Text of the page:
VIENNA -- Beethoven is buried here. So are Brahms and Schubert, the Strausses and Schönberg. Key scenes from ``The Third Man" were shot here. But composers and movie classics aren't the only reasons to visit the Zentralfriedhof (Central Cemetery) in Vienna.
To experience the full glory of Vienna's great necropolis, come at dusk on Nov. 1. On All Hallows, so many Viennese come to pay their respects that the city schedules extra public transportation. But don't worry, the place won't be crowded. The 3 million people buried in 495 acres here since the cemetery opened its gates in 1874 outnumber the present population of Vienna 2 to 1 .
As night falls on All Hallows, the Zentralfriedhof is transformed into an ethereal wonderland. It seems every visitor throughout the day has lighted a candle at a headstone. Kneeling black-clad women rake frozen earth around graves. Candlelight shimmers on stone angels' wings. Visitors move toward the cemetery gates, their breath forming clouds .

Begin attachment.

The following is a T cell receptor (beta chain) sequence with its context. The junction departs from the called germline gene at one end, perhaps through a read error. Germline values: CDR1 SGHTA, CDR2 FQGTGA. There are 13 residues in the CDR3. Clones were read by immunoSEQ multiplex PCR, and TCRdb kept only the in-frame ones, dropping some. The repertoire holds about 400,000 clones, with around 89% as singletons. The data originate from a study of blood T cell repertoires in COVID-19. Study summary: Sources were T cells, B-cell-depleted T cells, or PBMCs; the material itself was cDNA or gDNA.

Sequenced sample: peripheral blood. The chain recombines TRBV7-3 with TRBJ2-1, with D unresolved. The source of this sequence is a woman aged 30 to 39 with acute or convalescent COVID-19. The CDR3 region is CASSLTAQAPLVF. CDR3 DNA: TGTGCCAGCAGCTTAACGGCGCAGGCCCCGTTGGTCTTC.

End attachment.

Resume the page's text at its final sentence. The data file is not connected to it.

It's the combination of mass happening and individual emotion that makes All Hallows at the Zentralfriedhof so moving. In the night, a sea of lifetimes laps around you. Stop for a moment. See the glimmer of a lantern reflected in a black marble gravestone. Listen. Beyond a hedge, the sound of feet shuffling on gravel tells the story of one more visitor heading home through the darkness.
The main entrance to Vienna's Zentralfriedhof (011-43-1-760-41) is at Simmeringer Hauptstrasse 234 . Get there by trams 6 and 71, the ``Cemetery Line." September-Nov. 2, 7 a.m.-6 p.m.; Nov. 3-February 8-5; March, April 7-6, May-August 7-7.